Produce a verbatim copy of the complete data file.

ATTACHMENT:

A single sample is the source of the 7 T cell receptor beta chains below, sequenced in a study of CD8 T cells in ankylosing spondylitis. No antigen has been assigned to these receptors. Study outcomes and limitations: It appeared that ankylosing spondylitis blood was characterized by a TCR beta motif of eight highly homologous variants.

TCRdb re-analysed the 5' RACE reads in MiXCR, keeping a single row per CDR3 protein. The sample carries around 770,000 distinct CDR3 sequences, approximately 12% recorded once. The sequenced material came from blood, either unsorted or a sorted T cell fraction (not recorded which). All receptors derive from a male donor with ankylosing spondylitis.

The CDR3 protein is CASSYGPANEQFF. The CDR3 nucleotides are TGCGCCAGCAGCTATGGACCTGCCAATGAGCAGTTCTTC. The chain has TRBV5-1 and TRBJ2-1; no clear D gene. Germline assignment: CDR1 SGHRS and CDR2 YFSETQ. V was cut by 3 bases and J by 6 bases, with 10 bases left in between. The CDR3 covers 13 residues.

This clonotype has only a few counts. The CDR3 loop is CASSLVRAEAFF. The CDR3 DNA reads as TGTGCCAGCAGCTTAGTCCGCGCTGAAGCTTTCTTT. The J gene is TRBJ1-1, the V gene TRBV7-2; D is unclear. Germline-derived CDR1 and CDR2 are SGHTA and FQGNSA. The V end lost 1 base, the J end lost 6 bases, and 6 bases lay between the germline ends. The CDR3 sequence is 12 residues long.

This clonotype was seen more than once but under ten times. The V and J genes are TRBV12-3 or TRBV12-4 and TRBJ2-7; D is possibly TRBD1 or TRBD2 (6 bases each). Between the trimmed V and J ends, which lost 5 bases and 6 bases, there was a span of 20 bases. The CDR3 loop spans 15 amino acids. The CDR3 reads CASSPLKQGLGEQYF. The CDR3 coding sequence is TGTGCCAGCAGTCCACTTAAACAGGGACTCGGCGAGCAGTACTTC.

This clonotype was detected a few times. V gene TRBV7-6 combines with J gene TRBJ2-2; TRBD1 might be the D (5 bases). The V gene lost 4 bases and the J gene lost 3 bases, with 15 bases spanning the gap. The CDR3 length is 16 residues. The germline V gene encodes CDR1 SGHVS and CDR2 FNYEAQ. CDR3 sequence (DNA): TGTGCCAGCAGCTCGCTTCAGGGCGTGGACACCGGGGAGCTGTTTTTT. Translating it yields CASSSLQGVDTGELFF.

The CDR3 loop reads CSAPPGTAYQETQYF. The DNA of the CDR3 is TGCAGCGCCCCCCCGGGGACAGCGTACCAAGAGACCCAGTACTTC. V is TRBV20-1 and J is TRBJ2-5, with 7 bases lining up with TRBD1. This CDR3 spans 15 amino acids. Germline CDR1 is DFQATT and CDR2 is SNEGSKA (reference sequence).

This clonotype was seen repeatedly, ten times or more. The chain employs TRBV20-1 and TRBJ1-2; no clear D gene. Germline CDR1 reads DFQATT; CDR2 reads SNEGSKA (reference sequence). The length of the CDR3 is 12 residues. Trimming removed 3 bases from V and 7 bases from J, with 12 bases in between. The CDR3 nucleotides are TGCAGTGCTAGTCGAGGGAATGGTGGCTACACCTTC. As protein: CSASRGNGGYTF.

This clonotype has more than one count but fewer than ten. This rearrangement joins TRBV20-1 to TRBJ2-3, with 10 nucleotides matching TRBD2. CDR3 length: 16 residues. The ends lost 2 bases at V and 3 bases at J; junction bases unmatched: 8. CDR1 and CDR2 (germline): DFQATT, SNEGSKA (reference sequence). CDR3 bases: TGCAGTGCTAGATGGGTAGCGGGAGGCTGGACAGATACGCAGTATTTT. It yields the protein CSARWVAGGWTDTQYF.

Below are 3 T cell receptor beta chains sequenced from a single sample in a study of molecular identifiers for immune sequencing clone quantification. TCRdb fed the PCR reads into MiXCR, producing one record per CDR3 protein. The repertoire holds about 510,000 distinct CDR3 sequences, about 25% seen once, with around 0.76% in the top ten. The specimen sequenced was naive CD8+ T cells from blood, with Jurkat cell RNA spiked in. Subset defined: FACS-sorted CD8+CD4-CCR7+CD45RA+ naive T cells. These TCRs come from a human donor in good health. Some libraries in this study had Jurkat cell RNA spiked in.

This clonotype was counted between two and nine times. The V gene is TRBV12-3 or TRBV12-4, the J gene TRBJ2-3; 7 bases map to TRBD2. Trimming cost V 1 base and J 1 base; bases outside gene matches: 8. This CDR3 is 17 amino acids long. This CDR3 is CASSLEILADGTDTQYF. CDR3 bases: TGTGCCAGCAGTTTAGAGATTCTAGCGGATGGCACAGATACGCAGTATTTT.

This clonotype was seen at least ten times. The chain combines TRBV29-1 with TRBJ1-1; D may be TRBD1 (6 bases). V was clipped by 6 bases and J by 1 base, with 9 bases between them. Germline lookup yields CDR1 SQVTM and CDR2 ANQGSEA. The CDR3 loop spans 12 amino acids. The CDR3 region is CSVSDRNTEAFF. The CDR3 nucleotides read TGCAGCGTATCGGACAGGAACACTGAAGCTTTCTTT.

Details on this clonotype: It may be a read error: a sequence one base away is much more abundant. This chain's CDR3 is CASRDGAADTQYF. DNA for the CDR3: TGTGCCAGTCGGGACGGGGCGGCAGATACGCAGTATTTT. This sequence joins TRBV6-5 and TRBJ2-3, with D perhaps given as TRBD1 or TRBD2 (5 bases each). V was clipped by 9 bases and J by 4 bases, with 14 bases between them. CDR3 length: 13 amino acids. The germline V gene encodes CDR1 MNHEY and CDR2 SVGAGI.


A single sample is the source of the 7 T cell receptor beta chains below, sequenced in a study of CD8 T cells in ankylosing spondylitis. No antigen has been assigned to these receptors. Study outcomes and limitations: It appeared that ankylosing spondylitis blood was characterized by a TCR beta motif of eight highly homologous variants.

TCRdb re-analysed the 5' RACE reads in MiXCR, keeping a single row per CDR3 protein. The sample carries around 770,000 distinct CDR3 sequences, approximately 12% recorded once. The sequenced material came from blood, either unsorted or a sorted T cell fraction (not recorded which). All receptors derive from a male donor with ankylosing spondylitis.

The CDR3 protein is CASSYGPANEQFF. The CDR3 nucleotides are TGCGCCAGCAGCTATGGACCTGCCAATGAGCAGTTCTTC. The chain has TRBV5-1 and TRBJ2-1; no clear D gene. Germline assignment: CDR1 SGHRS and CDR2 YFSETQ. V was cut by 3 bases and J by 6 bases, with 10 bases left in between. The CDR3 covers 13 residues.

This clonotype has only a few counts. The CDR3 loop is CASSLVRAEAFF. The CDR3 DNA reads as TGTGCCAGCAGCTTAGTCCGCGCTGAAGCTTTCTTT. The J gene is TRBJ1-1, the V gene TRBV7-2; D is unclear. Germline-derived CDR1 and CDR2 are SGHTA and FQGNSA. The V end lost 1 base, the J end lost 6 bases, and 6 bases lay between the germline ends. The CDR3 sequence is 12 residues long.

This clonotype was seen more than once but under ten times. The V and J genes are TRBV12-3 or TRBV12-4 and TRBJ2-7; D is possibly TRBD1 or TRBD2 (6 bases each). Between the trimmed V and J ends, which lost 5 bases and 6 bases, there was a span of 20 bases. The CDR3 loop spans 15 amino acids. The CDR3 reads CASSPLKQGLGEQYF. The CDR3 coding sequence is TGTGCCAGCAGTCCACTTAAACAGGGACTCGGCGAGCAGTACTTC.

This clonotype was detected a few times. V gene TRBV7-6 combines with J gene TRBJ2-2; TRBD1 might be the D (5 bases). The V gene lost 4 bases and the J gene lost 3 bases, with 15 bases spanning the gap. The CDR3 length is 16 residues. The germline V gene encodes CDR1 SGHVS and CDR2 FNYEAQ. CDR3 sequence (DNA): TGTGCCAGCAGCTCGCTTCAGGGCGTGGACACCGGGGAGCTGTTTTTT. Translating it yields CASSSLQGVDTGELFF.

The CDR3 loop reads CSAPPGTAYQETQYF. The DNA of the CDR3 is TGCAGCGCCCCCCCGGGGACAGCGTACCAAGAGACCCAGTACTTC. V is TRBV20-1 and J is TRBJ2-5, with 7 bases lining up with TRBD1. This CDR3 spans 15 amino acids. Germline CDR1 is DFQATT and CDR2 is SNEGSKA (reference sequence).

This clonotype was seen repeatedly, ten times or more. The chain employs TRBV20-1 and TRBJ1-2; no clear D gene. Germline CDR1 reads DFQATT; CDR2 reads SNEGSKA (reference sequence). The length of the CDR3 is 12 residues. Trimming removed 3 bases from V and 7 bases from J, with 12 bases in between. The CDR3 nucleotides are TGCAGTGCTAGTCGAGGGAATGGTGGCTACACCTTC. As protein: CSASRGNGGYTF.

This clonotype has more than one count but fewer than ten. This rearrangement joins TRBV20-1 to TRBJ2-3, with 10 nucleotides matching TRBD2. CDR3 length: 16 residues. The ends lost 2 bases at V and 3 bases at J; junction bases unmatched: 8. CDR1 and CDR2 (germline): DFQATT, SNEGSKA (reference sequence). CDR3 bases: TGCAGTGCTAGATGGGTAGCGGGAGGCTGGACAGATACGCAGTATTTT. It yields the protein CSARWVAGGWTDTQYF.

Below are 3 T cell receptor beta chains sequenced from a single sample in a study of molecular identifiers for immune sequencing clone quantification. TCRdb fed the PCR reads into MiXCR, producing one record per CDR3 protein. The repertoire holds about 510,000 distinct CDR3 sequences, about 25% seen once, with around 0.76% in the top ten. The specimen sequenced was naive CD8+ T cells from blood, with Jurkat cell RNA spiked in. Subset defined: FACS-sorted CD8+CD4-CCR7+CD45RA+ naive T cells. These TCRs come from a human donor in good health. Some libraries in this study had Jurkat cell RNA spiked in.

This clonotype was counted between two and nine times. The V gene is TRBV12-3 or TRBV12-4, the J gene TRBJ2-3; 7 bases map to TRBD2. Trimming cost V 1 base and J 1 base; bases outside gene matches: 8. This CDR3 is 17 amino acids long. This CDR3 is CASSLEILADGTDTQYF. CDR3 bases: TGTGCCAGCAGTTTAGAGATTCTAGCGGATGGCACAGATACGCAGTATTTT.

This clonotype was seen at least ten times. The chain combines TRBV29-1 with TRBJ1-1; D may be TRBD1 (6 bases). V was clipped by 6 bases and J by 1 base, with 9 bases between them. Germline lookup yields CDR1 SQVTM and CDR2 ANQGSEA. The CDR3 loop spans 12 amino acids. The CDR3 region is CSVSDRNTEAFF. The CDR3 nucleotides read TGCAGCGTATCGGACAGGAACACTGAAGCTTTCTTT.

Details on this clonotype: It may be a read error: a sequence one base away is much more abundant. This chain's CDR3 is CASRDGAADTQYF. DNA for the CDR3: TGTGCCAGTCGGGACGGGGCGGCAGATACGCAGTATTTT. This sequence joins TRBV6-5 and TRBJ2-3, with D perhaps given as TRBD1 or TRBD2 (5 bases each). V was clipped by 9 bases and J by 4 bases, with 14 bases between them. CDR3 length: 13 amino acids. The germline V gene encodes CDR1 MNHEY and CDR2 SVGAGI.